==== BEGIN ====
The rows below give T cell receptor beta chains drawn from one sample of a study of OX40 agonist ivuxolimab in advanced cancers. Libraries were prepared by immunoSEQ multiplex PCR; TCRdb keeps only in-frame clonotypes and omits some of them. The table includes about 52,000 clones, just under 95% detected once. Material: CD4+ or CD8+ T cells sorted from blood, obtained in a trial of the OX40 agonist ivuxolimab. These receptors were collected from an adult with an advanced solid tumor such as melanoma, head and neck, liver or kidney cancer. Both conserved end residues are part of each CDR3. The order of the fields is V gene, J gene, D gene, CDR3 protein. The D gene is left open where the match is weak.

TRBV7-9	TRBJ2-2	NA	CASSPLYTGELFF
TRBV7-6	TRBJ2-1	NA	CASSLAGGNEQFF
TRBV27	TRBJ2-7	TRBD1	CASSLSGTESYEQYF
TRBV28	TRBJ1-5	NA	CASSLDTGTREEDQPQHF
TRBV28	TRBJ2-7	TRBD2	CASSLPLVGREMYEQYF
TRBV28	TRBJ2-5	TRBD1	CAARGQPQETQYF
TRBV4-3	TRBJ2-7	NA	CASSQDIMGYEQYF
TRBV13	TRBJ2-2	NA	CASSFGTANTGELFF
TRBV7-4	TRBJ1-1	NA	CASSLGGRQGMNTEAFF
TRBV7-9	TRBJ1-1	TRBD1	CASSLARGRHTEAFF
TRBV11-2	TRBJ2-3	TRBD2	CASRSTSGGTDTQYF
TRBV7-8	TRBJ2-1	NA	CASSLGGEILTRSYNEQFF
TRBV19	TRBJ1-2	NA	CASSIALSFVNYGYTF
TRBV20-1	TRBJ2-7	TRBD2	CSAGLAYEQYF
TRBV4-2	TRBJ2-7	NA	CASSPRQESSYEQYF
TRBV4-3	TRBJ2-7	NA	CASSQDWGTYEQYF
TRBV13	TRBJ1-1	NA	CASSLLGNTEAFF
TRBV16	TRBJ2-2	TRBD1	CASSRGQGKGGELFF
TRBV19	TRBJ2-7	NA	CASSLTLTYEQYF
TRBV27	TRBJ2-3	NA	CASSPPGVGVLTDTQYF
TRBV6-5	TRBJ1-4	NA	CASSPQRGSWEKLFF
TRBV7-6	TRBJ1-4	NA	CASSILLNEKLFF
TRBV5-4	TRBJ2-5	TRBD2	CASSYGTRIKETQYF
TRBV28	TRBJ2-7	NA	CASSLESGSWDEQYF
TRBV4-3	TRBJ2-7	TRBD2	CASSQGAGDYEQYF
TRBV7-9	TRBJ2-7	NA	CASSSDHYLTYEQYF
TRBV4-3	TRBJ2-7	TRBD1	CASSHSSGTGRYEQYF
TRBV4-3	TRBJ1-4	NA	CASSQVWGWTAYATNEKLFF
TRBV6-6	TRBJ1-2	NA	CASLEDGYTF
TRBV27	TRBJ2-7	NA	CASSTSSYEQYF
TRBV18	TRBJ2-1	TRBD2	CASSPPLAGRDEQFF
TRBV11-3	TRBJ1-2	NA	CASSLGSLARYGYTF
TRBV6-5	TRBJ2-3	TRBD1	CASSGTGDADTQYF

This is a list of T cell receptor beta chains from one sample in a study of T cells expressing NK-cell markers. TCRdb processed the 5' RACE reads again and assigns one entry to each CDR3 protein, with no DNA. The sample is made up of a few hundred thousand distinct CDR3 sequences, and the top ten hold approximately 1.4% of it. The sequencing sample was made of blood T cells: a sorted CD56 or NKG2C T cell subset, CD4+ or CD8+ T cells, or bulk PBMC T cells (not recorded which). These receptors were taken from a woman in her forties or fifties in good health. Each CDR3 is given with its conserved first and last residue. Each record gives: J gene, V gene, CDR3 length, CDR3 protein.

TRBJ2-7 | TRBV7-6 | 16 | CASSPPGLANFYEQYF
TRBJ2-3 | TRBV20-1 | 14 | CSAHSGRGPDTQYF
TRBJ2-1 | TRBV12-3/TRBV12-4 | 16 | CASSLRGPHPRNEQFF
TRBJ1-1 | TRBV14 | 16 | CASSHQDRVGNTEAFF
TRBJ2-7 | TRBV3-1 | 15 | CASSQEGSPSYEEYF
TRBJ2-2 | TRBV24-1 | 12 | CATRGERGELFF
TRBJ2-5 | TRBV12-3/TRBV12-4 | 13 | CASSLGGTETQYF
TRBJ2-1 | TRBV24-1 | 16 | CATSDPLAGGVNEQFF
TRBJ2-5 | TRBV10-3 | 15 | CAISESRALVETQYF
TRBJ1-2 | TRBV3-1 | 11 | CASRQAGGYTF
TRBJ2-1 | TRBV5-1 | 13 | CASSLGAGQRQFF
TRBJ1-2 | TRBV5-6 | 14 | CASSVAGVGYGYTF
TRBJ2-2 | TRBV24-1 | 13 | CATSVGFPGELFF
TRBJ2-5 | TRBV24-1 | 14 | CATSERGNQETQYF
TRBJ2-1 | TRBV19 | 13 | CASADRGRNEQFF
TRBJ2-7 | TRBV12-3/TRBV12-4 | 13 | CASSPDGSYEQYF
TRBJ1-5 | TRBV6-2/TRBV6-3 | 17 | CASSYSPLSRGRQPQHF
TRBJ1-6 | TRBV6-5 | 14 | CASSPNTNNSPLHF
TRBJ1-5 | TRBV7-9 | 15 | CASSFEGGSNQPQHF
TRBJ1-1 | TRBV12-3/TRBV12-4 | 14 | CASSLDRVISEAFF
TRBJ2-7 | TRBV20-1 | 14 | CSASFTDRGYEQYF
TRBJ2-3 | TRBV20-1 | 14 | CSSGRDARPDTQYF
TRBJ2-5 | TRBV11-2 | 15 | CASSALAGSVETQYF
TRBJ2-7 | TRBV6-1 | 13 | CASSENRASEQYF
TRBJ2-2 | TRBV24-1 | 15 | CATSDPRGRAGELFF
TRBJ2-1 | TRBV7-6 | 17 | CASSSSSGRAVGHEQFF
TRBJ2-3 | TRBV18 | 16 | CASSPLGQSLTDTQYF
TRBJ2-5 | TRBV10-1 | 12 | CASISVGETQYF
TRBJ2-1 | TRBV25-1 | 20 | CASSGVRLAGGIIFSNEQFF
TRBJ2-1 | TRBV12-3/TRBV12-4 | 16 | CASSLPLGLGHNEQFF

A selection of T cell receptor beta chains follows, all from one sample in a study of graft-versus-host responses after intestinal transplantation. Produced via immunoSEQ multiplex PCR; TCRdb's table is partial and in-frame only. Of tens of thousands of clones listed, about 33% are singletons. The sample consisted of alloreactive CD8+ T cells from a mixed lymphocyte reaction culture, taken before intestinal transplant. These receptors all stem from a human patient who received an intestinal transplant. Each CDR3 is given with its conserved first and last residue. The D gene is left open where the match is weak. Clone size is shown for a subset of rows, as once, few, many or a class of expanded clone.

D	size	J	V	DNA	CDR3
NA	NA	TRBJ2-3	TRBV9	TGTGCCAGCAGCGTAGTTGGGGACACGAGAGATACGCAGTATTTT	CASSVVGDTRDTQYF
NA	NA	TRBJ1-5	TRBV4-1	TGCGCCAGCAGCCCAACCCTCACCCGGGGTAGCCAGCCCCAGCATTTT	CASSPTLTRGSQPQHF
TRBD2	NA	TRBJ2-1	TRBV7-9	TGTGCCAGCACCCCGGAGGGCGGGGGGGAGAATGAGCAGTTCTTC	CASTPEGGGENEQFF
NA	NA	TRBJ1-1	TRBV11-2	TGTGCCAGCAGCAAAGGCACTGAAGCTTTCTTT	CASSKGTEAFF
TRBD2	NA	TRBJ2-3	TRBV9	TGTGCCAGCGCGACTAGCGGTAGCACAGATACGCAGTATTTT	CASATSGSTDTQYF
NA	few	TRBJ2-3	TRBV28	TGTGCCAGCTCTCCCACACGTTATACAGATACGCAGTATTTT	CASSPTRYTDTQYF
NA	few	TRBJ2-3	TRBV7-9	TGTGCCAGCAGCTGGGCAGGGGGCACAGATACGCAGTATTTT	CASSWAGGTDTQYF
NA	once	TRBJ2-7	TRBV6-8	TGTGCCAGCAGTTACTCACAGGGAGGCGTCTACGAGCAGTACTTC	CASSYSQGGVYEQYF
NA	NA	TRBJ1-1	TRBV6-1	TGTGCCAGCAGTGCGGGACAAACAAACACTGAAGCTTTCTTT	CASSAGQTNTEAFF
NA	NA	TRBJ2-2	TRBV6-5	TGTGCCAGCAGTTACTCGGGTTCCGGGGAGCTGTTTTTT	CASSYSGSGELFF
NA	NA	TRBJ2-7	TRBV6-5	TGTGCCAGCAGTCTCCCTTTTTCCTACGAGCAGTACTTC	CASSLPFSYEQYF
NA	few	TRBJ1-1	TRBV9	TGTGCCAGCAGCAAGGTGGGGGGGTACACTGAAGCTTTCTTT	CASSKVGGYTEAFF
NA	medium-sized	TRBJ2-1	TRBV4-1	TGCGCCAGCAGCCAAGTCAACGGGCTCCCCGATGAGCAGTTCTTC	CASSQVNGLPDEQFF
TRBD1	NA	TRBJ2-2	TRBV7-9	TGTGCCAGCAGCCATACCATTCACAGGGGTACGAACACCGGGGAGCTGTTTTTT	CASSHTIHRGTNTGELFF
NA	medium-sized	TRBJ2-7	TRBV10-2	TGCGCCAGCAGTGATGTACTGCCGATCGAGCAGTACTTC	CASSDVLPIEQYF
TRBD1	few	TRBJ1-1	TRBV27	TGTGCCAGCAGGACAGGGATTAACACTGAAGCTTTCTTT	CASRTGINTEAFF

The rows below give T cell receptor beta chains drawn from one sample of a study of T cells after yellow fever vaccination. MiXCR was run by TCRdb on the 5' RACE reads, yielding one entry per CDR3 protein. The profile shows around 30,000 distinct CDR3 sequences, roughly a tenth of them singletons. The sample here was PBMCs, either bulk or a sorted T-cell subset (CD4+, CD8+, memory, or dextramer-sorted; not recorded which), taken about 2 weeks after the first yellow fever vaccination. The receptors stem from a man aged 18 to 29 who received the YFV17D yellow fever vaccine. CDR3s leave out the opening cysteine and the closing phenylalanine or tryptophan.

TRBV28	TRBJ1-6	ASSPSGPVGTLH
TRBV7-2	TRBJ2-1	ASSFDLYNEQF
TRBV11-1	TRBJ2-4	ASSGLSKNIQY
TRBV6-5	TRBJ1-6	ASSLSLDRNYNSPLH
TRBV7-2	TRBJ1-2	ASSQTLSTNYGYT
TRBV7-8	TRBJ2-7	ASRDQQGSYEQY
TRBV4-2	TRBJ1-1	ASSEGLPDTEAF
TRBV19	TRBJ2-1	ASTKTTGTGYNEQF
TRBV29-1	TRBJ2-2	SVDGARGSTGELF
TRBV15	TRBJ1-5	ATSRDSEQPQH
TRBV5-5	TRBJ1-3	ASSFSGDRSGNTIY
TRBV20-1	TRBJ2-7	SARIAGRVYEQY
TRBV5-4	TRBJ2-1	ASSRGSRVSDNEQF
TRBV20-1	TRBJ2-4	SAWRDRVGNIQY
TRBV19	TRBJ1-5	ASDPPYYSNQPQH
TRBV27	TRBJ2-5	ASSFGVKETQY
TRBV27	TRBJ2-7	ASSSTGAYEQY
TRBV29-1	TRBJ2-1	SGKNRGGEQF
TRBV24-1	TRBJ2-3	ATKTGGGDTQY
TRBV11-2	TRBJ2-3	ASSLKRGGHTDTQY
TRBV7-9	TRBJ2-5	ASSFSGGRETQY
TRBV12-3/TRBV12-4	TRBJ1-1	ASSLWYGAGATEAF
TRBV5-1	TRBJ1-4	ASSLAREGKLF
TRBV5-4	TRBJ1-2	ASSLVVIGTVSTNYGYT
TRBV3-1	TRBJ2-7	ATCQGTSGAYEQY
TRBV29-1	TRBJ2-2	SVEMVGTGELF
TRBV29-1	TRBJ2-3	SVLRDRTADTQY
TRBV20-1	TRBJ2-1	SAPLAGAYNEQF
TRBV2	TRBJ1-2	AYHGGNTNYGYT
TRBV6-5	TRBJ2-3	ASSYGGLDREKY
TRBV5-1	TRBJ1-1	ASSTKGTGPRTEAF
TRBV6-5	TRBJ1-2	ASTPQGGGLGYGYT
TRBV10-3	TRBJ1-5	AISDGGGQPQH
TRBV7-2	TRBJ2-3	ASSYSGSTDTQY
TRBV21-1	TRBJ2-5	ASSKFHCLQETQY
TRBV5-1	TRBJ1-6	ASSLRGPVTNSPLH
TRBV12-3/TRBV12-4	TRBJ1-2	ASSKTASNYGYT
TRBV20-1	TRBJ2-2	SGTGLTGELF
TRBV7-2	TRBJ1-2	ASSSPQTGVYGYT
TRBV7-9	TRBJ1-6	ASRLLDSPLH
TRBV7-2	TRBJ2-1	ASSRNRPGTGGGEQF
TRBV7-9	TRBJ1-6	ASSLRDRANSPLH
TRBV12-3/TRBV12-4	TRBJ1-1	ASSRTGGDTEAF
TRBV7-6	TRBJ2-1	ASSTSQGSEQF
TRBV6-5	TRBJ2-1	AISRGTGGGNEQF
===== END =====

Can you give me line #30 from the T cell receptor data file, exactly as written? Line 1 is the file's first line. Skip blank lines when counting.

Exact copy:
TRBV6-6	TRBJ1-2	NA	CASLEDGYTF